“Today at 1 P.M. Fort Wayne Proudly Receives Its Magnificent New Theater. Come to the opening today of the Emboyd. You’ll thrill to its sumptuous beauty—revel in its atmosphere of luxurious comfort—and marvel at the giant inaugural entertainment program. Follow the Eager Throngs to the Opening of Indiana’s Wonder Theater—a Gala Event the Memory of Which You’ll Cherish Forever!”
This exciting text appeared in the Fort Wayne News-Sentinel for 14 May 1928 in a large advertisement featuring a fanciful drawing of the theater’s interior and an enticing glimpse of the program of film (Richard Dix in Easy Come, Easy Go), vaudeville, and music provided by Wilbur Pickett’s Emboyd Concert Orchestra and Percy Robbins at the four-manual Grande Page organ.
The theater, now known as the Embassy, marked the occasion of its 90th anniversary with new efforts to preserve and commemorate the theater’s history, especially its archive, which includes among many other things more than 250 posters and playbills signed by the stars and casts of shows that have played at the theatre over the years, historic documents and artifacts, and 600 photographs of performers who appeared at the theater and its sister, the Palace Theater, from the 1930s through the early 50s, ranging from some of the most famous bands and bandleaders to acrobats, animal acts, comedians, dancers, emcees, impressionists, instrumentalists, singers, ventriloquists, and so on. All the photographs were inscribed to the theater’s long-time stage manager, Bud Berger (left), and they provide a veritable Who Was Who of entertainers of the period, some still famous and others now largely forgotten.
Each item is individually catalogued in the database of the archive, which had to take into account all the categories of material preserved in the archive, such as audio-visual material, correspondence, documents, negatives, newspaper items, photographs (signed, unsigned, inscribed to Bud Berger), playbills, poster, programs, scrapbooks, stools (the archive includes stage stools signed by various performers), and other objects. Each record includes the following fields: Archive index number, Object, Name(s), if any or a description of the object; Date(s) if any; Dimensions and pagination as applicable; Description; and Picture.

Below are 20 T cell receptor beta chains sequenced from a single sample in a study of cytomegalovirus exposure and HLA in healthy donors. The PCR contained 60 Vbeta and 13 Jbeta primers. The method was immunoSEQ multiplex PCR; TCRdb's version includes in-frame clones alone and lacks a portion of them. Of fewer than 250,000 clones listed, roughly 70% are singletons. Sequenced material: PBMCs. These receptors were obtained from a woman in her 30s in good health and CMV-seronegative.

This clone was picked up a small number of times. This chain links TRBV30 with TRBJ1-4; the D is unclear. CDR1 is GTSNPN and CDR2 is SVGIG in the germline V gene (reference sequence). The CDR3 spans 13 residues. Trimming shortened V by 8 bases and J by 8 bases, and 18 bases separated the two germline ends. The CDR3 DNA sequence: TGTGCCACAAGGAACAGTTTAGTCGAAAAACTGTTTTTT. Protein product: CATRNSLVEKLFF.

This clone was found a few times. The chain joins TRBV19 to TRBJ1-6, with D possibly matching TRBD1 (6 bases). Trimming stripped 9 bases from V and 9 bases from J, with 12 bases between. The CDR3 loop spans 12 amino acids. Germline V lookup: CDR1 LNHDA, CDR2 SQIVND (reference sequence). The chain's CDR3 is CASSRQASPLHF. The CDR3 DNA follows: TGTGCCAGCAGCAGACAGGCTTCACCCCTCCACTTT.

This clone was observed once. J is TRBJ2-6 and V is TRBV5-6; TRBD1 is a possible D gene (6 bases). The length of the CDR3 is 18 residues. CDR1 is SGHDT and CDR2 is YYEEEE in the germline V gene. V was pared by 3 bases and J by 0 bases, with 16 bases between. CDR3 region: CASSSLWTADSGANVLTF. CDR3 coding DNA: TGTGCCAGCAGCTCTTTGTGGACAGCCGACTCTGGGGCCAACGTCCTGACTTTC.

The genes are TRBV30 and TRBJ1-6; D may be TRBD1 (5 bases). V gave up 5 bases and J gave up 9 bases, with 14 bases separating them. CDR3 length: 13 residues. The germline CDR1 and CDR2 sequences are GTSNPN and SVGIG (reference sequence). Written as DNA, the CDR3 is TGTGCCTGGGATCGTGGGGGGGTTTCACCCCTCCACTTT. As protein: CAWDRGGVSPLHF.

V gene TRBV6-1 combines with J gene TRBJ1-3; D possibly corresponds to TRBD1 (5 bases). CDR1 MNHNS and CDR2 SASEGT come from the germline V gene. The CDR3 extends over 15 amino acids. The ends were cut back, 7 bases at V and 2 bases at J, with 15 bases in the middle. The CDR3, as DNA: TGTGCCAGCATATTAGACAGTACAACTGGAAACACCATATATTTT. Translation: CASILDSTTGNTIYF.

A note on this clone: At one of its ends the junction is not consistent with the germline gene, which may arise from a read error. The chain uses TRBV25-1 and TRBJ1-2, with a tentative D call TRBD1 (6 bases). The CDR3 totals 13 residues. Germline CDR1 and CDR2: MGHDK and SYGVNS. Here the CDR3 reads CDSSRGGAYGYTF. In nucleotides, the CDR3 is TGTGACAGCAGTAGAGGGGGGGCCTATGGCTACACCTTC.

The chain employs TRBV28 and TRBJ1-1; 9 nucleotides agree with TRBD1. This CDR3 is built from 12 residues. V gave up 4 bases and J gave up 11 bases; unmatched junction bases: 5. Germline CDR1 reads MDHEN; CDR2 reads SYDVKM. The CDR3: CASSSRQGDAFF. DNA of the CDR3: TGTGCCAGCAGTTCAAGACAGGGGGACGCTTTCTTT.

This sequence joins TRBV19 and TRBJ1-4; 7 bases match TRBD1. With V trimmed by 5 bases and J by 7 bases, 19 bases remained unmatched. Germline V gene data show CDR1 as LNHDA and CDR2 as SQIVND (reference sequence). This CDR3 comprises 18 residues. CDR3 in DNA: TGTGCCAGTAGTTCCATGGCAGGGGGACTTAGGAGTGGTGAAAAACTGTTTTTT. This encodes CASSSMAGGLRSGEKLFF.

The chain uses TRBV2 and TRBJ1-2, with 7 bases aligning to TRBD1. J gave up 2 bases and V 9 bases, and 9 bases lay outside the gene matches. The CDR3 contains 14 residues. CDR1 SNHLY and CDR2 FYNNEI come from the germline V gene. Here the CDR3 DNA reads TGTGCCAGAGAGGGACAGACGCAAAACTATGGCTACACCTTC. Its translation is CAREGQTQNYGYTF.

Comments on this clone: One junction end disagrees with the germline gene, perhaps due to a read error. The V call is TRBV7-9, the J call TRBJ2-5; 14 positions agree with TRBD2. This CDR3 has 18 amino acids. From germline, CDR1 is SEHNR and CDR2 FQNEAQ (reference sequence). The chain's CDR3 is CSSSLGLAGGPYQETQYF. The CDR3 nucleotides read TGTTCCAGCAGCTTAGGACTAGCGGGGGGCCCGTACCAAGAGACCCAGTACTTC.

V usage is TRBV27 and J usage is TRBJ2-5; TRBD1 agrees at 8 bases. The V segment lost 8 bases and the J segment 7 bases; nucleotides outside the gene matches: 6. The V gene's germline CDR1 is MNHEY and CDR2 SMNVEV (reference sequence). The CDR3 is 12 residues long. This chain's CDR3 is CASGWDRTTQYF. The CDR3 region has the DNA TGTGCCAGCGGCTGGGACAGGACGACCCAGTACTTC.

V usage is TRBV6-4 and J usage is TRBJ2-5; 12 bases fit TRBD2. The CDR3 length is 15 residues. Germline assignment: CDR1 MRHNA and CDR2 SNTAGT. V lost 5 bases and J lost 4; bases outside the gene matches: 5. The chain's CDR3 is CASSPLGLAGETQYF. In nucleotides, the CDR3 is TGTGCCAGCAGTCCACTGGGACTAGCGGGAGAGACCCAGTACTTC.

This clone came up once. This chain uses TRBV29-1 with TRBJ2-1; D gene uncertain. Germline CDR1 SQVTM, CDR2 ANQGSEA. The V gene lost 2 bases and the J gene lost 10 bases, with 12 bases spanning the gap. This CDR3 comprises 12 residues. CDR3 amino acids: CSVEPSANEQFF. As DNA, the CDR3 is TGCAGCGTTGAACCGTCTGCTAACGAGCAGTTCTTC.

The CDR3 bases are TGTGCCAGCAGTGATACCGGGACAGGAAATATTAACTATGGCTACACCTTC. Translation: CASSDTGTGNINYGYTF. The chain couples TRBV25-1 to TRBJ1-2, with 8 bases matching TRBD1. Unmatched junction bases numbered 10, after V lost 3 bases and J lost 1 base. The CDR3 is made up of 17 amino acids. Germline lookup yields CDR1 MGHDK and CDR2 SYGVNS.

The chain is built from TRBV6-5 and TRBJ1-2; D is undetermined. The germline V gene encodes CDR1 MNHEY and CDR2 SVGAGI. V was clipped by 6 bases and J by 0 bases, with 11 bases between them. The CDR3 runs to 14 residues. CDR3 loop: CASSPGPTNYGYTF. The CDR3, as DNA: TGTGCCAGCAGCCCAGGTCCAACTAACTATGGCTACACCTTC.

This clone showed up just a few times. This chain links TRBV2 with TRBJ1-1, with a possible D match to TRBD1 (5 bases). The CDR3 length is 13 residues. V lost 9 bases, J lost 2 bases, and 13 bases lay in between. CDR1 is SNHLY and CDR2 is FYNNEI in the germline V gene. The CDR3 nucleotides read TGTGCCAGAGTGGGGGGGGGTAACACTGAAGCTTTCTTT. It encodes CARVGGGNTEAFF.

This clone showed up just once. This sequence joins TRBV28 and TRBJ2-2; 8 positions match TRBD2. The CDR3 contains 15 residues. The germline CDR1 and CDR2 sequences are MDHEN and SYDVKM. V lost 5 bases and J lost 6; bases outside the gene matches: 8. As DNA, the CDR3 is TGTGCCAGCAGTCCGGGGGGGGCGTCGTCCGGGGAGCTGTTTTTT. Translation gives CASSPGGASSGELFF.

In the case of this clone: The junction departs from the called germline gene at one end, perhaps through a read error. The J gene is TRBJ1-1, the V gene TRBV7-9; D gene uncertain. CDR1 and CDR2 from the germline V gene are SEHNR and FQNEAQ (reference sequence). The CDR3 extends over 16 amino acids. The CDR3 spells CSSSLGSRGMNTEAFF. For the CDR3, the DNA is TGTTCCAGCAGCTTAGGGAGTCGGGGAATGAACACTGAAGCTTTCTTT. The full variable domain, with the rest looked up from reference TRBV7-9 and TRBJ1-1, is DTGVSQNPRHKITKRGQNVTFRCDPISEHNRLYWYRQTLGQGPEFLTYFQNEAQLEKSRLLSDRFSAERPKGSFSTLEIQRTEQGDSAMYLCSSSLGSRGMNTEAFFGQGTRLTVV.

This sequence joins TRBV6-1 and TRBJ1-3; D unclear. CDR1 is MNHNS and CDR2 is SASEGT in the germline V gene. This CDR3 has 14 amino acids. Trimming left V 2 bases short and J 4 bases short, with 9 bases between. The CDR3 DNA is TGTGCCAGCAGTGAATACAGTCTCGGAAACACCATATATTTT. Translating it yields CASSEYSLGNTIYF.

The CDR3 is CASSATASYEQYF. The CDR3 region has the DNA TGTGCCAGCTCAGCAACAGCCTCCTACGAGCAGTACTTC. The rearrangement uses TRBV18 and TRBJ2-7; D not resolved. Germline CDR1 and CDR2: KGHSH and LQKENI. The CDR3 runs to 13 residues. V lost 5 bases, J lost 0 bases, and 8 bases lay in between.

Within this design, the creation of a record for each item began with measuring it and deciphering the inscription, which sometimes also provided the date or dates on which the act appeared at the Emboyd or Palace. In the case of some of the photographs, all that was left was the impression of the pen on the photograph, and these inscriptions had to be transcribed with raking light. An additional challenge was sometimes presented by the handwriting itself, which could be clear and legible or difficult to decipher, especially the signatures. Moreover, not all the inscriptions are in English: some are in Dutch, Danish, Swedish, French, and Hawaiian. But with the aid of internet searches of newspapers, trade journals, and other records in the archive, it was eventually possible to transcribe all of them and provide some identification of the performers beyond their names. All of this is included in the “Description” field of the record for each photograph.
A removable label with the archive index number was affixed to the back of each item as it was catalogued. When the catalogue was complete, each item was placed in archival housing. In the case of photographs, this consists of a polyethylene sleeve placed in an acid-free, lignin-free buffered envelope with the catalogue record attached to the outside of the envelope, and the envelopes placed in archival print boxes.
Cataloguing of the archive continues and the full catalogue will eventually be posted on the Embassy Theatre’s website. Meanwhile, two parts of the catalogue are currently available so that theatre and vaudeville historians and aficionados may easily consult them.
Two catalogues of the Embassy’s collection of more than 4000 slides for its Brenograph, including images of every slide, are also available for online viewing or downloading from links on the Embassy’s Historic Brenograph page.